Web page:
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Top Terminal Multiplexer Tools

The phrase 'terminal multiplexer' sounds a bit of a mouthful and a large dollop of jargon. Multiplexing is a method of combining multiple data streams into one stream over a shared medium. This gives us a hint of the function of a terminal multiplexer. It is computer software that can be used to multiplex several video consoles. In English? Well, it allows you to make use of multiple separate terminal sessions inside a single terminal. So one terminal session can act like many sessions.

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12 of the Best Free Git Books

Git is the most widely used version control system, in part because of the popularity of GitHub, a web-based Git repository hosting service, which offers all of the distributed revision control and source code management) functionality of Git as well as adding its own features.

The books featured in this article are all available for free, and many of them are released under an open source license. Some of the text are designed for beginners, others help developers get to grip with the somewhat ugly internals of Git. So get reading, learning and sharing code.

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Soft Links (i.e.Symlinks or Symbolic Links) and Hard Links in Linux File Systems

Most of us know that, every single component of Linux file systems is associated with an Inode. Every single element in the Linux file systems is uniquely identified by an Inode number. In one of my previous articles, Understanding Inodes in Linux/Unix File Systems, I have explained 'What Inodes are', 'How they can be accessed' and 'How they are used'.

This article can be considered as a continuum of the above mentioned article and this article will elaborate on Links in Linux file systems, which are Soft Links (also known as Symlinks or Symbolic Links) and Hard Links.

Here we go!

What are Links..?

Links in Linux/Unix can are very much similar to Pointers in programming languages. The basic difference is that, Pointers in programming languages are used to point to the other variables, likewise Link is a pointer to a file or a directory. Creating a links is very much similar to creating a shortcut to a file in order to access it.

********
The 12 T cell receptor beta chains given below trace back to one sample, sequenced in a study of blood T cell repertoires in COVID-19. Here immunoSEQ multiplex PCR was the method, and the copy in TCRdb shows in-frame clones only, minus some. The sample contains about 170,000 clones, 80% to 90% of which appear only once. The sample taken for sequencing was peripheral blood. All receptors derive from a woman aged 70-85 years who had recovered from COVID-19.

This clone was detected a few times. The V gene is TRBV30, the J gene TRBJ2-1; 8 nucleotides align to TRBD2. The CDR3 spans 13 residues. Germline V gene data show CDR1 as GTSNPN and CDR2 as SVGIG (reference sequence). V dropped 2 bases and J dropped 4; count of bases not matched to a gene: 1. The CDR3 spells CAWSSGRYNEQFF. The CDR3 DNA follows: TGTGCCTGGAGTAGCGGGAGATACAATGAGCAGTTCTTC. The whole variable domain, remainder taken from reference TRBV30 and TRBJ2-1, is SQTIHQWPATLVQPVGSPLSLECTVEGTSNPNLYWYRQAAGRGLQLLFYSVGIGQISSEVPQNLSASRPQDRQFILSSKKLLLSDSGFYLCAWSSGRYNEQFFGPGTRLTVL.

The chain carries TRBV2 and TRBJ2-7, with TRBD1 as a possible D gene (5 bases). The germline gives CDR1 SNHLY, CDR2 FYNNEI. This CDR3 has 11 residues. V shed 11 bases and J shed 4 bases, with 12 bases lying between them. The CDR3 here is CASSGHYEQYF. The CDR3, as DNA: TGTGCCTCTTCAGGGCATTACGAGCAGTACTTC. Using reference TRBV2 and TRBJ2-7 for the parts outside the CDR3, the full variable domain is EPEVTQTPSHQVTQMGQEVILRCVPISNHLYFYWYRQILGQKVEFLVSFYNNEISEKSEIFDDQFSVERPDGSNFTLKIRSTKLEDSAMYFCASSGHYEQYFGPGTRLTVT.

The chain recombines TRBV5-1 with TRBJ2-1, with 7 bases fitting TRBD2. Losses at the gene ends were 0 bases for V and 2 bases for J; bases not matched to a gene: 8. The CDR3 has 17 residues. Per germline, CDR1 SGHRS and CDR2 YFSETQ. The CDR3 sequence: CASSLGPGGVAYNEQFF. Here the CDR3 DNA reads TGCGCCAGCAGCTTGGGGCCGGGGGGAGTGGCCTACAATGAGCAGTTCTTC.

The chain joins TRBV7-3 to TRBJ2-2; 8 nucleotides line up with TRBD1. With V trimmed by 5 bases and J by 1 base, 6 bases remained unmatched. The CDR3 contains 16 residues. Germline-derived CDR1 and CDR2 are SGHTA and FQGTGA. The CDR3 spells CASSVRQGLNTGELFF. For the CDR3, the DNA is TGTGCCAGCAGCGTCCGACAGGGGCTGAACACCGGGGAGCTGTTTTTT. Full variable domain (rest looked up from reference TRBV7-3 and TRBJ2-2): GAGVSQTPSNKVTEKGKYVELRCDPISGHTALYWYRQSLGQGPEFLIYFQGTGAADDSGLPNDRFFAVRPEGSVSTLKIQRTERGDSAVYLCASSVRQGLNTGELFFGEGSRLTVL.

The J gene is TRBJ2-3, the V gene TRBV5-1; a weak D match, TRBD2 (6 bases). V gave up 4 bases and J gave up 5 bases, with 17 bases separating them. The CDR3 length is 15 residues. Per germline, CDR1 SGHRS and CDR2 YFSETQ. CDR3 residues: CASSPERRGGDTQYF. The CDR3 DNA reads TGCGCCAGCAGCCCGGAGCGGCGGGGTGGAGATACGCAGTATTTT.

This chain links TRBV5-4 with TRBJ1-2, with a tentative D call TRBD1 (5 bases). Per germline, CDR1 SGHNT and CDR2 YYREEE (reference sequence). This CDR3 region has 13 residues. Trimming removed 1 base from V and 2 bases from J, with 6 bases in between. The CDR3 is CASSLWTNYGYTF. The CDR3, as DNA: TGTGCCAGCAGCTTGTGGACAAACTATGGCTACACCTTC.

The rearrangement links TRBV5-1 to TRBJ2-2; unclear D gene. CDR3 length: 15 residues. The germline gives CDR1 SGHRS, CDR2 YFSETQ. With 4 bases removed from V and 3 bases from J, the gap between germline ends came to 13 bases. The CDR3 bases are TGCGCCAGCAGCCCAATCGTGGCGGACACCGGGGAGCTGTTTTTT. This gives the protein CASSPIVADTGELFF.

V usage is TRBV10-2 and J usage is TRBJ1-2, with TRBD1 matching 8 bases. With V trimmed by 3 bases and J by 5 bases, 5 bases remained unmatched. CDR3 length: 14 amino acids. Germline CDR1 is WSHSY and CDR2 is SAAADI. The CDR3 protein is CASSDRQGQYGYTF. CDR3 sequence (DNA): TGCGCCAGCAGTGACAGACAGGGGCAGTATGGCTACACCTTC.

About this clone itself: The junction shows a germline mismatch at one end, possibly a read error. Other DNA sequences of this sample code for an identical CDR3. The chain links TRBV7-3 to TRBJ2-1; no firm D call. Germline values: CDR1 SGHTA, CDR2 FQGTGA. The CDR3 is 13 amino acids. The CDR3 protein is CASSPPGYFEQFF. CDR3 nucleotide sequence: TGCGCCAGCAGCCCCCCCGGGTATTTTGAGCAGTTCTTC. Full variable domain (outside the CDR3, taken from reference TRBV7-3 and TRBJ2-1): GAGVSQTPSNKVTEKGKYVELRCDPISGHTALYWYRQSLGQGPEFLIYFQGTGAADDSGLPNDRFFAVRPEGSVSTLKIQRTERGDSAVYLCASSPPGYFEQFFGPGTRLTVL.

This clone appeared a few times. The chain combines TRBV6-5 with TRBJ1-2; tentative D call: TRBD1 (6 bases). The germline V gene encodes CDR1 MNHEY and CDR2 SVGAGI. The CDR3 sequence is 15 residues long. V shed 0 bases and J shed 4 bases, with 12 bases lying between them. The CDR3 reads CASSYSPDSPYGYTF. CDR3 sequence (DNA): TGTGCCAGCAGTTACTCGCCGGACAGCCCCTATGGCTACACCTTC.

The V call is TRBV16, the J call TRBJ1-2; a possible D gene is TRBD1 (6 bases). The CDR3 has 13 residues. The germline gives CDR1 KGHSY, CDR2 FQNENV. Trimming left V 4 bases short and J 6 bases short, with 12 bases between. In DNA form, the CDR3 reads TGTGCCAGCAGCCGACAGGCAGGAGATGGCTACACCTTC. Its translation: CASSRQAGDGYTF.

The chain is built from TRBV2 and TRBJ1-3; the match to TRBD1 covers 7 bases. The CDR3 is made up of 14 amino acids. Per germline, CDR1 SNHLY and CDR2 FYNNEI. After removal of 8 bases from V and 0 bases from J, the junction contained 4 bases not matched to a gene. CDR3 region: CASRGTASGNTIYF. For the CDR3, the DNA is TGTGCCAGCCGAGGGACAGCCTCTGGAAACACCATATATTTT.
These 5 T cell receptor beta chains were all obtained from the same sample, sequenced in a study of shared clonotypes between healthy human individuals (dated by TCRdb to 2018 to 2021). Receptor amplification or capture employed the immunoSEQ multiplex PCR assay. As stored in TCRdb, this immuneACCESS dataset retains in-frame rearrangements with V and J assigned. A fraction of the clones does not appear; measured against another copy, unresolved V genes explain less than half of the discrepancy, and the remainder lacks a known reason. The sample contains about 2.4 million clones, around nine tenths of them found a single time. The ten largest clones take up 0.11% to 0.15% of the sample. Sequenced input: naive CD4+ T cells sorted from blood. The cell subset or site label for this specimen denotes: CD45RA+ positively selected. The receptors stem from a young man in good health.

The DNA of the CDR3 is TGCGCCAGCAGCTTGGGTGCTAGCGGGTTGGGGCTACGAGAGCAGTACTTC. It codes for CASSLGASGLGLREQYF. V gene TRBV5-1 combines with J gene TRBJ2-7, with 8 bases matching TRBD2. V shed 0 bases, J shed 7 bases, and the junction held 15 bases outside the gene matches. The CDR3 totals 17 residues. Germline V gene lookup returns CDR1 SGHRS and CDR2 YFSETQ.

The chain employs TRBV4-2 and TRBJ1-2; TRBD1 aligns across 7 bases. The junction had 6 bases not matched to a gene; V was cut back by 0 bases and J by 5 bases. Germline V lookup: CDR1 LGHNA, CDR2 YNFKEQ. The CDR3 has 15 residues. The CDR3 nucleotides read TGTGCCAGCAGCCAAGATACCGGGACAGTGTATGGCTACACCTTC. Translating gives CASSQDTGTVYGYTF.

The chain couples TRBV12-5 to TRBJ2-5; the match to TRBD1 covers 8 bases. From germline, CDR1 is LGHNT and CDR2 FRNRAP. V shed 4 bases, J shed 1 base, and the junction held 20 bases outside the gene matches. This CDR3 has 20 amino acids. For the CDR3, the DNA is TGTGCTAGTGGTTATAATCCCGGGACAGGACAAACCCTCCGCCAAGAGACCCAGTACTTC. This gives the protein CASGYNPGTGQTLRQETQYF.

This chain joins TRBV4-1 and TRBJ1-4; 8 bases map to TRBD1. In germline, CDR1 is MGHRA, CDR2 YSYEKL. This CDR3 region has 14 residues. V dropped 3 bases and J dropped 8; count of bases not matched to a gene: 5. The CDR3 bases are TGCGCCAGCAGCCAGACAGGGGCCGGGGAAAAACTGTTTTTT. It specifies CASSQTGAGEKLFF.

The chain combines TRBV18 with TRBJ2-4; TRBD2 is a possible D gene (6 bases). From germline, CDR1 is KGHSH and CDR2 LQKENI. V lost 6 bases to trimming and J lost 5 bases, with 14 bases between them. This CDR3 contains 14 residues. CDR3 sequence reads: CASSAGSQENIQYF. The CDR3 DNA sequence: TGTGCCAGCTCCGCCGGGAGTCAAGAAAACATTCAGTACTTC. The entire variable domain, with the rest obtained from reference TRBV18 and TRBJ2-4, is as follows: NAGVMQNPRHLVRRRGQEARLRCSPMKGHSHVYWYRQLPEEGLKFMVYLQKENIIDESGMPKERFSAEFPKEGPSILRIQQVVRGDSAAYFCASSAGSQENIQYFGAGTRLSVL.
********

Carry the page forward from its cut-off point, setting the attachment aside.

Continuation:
There are two kinds of these links based on their properties, which are:
1. Soft Links or Symbolic Links or Symlinks
2. Hard Links

Let's see what exactly they are.

Soft Links:
If you have been using Windows operating systems, understanding Soft Links would be an easier task for you. You can just compare Soft Links in Linux with the 'shortcuts' in Windows, they do not possess any information in them, but they point to the location of a file or a directory in the file system. Eventually, when original file is lost, Soft Links lose their importance.

Hard Links:
Again, when compared to Windows operating systems, Hard Links in Linux are very much similar to 'Copy' of a file in Windows. A bit of difference is that, whenever any changes are made to original file, those changes are reflected in the Hard Links, unlike in Windows. But, when the original file is lost, the contents in the Hard Links are still preserved. How? Lets see in the upcoming section.


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Running Nova-Docker on OpenStack RDO Juno (CentOS 7)

Recently Filip Krikav made a fork on github and create a Juno branch using
the latest commit + fixing the problem of loading an image from glance   Posting bellow is supposed to test Juno Branch   Complete article may be viewed here


How To : Install NVIDIA 340.65 Graphics Drivers in Ubuntu/Linux Mint Systems

The latest version of Nvidia Graphics driver for Linux which is Nvidia 340.65 has been released and is available for download. It comes with plenty of fixes and changes. This article will guide you to install Nvidia 340.65 in Ubuntu and Linux Mint systems.


  • Added support for X.Org xserver ABI 19 (xorg-server 1.17).
  • Improved compatibility with recent Linux kernels.
  • Fixed a bug that prevented internal 4K panels on some laptops from being driven at a sufficient bandwidth to support their native resolutions.
  • Fixed a regression that prevented the NVIDIA kernel module from loading in some virtualized environments such as Amazon Web Services.
  • Fixed a regression that caused displays to be detected incorrectly on some notebook systems.
  • Fixed a bug that could cause X to freeze when using Base Mosaic.
  • Fixed a regression that prevented the NVIDIA X driver from recognizing Base Mosaic layouts generated by the nvidia-settings control panel.

Read more at YourOwnLinux.


How To: Install Linux Kernel 3.18.1 in Ubuntu/Linux Mint Systems

The Linux Kernel 3.18.1 is now available for the users, announced Linus Torvalds. This Linux Kernel version comes with plenty of fixes and improvements. This article will guide you to install or upgrade to Linux Kernel 3.18.1 in your Ubuntu or Linux Mint system.


Read more at YourOwnLinux.


How to setup a mail server with Postfix and Dovecot on Ubuntu / Debian